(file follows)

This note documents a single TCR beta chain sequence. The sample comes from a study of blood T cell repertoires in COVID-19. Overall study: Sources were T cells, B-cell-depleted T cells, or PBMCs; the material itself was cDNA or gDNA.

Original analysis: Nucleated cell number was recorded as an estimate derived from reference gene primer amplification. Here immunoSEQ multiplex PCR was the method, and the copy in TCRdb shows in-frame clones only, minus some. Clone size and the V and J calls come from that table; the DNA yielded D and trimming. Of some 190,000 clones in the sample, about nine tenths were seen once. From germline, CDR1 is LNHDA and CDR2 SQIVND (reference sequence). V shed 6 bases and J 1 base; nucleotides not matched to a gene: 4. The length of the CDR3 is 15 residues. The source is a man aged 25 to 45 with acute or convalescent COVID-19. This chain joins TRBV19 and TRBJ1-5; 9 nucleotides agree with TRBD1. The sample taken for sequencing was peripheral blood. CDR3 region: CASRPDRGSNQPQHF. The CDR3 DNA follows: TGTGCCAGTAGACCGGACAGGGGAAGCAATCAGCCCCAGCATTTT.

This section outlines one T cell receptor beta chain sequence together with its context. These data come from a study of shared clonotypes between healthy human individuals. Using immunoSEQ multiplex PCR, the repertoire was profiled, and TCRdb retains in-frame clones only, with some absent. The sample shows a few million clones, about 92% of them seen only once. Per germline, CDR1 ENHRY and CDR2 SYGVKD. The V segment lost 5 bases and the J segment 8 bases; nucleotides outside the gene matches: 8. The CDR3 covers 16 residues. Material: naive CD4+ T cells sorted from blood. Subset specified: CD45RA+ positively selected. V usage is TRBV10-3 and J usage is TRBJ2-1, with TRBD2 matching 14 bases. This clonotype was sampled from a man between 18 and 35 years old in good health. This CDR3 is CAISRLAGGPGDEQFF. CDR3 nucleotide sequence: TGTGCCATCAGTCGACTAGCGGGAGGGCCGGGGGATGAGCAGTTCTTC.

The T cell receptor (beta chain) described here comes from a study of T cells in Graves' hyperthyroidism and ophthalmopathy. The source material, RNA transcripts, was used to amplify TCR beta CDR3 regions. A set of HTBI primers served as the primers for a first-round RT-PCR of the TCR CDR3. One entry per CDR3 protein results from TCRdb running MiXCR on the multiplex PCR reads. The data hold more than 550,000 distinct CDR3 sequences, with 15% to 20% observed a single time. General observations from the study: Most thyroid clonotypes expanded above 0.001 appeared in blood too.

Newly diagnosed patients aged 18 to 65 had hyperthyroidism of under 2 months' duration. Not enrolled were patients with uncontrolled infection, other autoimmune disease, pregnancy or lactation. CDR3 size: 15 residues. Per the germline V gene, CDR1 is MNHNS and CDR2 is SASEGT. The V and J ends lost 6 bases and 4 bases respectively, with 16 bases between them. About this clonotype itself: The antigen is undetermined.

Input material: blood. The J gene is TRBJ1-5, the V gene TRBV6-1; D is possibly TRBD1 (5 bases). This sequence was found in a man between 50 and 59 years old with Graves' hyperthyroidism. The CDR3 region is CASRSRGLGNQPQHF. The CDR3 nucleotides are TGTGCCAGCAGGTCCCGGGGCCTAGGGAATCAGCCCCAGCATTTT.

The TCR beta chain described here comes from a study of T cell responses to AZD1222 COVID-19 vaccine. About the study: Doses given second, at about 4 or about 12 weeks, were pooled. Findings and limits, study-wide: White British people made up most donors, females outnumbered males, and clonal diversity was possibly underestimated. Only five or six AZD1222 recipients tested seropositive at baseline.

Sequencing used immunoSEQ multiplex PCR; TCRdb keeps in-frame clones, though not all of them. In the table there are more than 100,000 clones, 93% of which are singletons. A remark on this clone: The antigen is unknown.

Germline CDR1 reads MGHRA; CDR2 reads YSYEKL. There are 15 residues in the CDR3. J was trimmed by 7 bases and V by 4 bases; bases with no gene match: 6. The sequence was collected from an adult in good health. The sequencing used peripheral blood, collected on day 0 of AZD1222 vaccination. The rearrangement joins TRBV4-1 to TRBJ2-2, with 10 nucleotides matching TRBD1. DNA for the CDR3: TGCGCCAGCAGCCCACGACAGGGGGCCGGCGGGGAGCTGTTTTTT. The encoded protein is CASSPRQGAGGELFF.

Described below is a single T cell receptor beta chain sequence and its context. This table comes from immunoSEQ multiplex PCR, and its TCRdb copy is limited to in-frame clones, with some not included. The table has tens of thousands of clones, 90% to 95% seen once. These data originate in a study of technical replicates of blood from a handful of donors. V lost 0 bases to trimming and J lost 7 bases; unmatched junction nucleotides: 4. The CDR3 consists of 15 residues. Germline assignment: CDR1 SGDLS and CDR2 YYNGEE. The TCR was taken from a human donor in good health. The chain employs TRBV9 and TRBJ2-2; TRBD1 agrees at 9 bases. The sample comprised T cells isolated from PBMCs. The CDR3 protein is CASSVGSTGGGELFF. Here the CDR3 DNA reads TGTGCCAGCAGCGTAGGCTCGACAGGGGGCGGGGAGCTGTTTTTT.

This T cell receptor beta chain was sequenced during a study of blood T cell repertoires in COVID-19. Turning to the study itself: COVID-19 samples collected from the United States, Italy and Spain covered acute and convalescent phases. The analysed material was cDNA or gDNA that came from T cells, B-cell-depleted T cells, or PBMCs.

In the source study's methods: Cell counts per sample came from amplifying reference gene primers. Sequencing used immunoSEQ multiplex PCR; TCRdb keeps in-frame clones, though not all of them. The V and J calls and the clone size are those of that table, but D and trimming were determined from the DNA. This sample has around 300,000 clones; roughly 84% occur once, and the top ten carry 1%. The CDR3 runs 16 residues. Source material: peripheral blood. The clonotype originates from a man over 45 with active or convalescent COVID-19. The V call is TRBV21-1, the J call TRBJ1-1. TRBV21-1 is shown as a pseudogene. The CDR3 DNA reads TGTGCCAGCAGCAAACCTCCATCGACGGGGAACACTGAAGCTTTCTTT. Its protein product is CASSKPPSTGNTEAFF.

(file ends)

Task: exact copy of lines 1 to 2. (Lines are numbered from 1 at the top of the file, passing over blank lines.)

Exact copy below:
This note documents a single TCR beta chain sequence. The sample comes from a study of blood T cell repertoires in COVID-19. Overall study: Sources were T cells, B-cell-depleted T cells, or PBMCs; the material itself was cDNA or gDNA.

Original analysis: Nucleated cell number was recorded as an estimate derived from reference gene primer amplification. Here immunoSEQ multiplex PCR was the method, and the copy in TCRdb shows in-frame clones only, minus some. Clone size and the V and J calls come from that table; the DNA yielded D and trimming. Of some 190,000 clones in the sample, about nine tenths were seen once. From germline, CDR1 is LNHDA and CDR2 SQIVND (reference sequence). V shed 6 bases and J 1 base; nucleotides not matched to a gene: 4. The length of the CDR3 is 15 residues. The source is a man aged 25 to 45 with acute or convalescent COVID-19. This chain joins TRBV19 and TRBJ1-5; 9 nucleotides agree with TRBD1. The sample taken for sequencing was peripheral blood. CDR3 region: CASRPDRGSNQPQHF. The CDR3 DNA follows: TGTGCCAGTAGACCGGACAGGGGAAGCAATCAGCCCCAGCATTTT.